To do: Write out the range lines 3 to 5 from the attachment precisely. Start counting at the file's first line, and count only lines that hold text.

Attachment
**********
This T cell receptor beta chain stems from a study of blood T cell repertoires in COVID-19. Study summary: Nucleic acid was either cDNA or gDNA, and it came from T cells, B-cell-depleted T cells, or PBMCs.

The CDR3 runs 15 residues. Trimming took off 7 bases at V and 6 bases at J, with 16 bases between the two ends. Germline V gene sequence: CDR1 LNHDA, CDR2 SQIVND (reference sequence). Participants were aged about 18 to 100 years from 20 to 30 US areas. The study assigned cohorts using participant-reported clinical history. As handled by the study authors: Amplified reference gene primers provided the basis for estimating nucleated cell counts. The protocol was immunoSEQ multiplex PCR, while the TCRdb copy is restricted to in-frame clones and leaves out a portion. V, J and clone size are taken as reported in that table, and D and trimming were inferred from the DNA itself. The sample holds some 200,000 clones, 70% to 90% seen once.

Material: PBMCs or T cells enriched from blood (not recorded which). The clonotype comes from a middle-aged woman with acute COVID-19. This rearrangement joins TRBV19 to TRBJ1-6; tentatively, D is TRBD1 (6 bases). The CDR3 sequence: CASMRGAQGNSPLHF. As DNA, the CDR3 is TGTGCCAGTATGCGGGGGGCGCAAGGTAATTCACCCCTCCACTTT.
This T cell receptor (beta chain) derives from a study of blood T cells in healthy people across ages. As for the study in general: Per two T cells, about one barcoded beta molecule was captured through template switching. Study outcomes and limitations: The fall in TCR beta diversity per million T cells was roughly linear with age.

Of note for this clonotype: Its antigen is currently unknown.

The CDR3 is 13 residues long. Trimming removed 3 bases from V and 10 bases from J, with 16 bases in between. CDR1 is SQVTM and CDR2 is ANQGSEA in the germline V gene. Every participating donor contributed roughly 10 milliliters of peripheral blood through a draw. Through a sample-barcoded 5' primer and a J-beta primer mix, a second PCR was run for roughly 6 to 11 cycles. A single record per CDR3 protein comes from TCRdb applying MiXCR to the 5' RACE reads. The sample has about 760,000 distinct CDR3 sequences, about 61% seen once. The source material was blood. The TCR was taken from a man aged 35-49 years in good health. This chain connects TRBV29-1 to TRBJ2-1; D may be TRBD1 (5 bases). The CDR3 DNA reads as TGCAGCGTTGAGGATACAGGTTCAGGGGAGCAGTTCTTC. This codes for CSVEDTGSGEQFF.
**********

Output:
Material: PBMCs or T cells enriched from blood (not recorded which). The clonotype comes from a middle-aged woman with acute COVID-19. This rearrangement joins TRBV19 to TRBJ1-6; tentatively, D is TRBD1 (6 bases). The CDR3 sequence: CASMRGAQGNSPLHF. As DNA, the CDR3 is TGTGCCAGTATGCGGGGGGCGCAAGGTAATTCACCCCTCCACTTT.
This T cell receptor (beta chain) derives from a study of blood T cells in healthy people across ages. As for the study in general: Per two T cells, about one barcoded beta molecule was captured through template switching. Study outcomes and limitations: The fall in TCR beta diversity per million T cells was roughly linear with age.

Of note for this clonotype: Its antigen is currently unknown.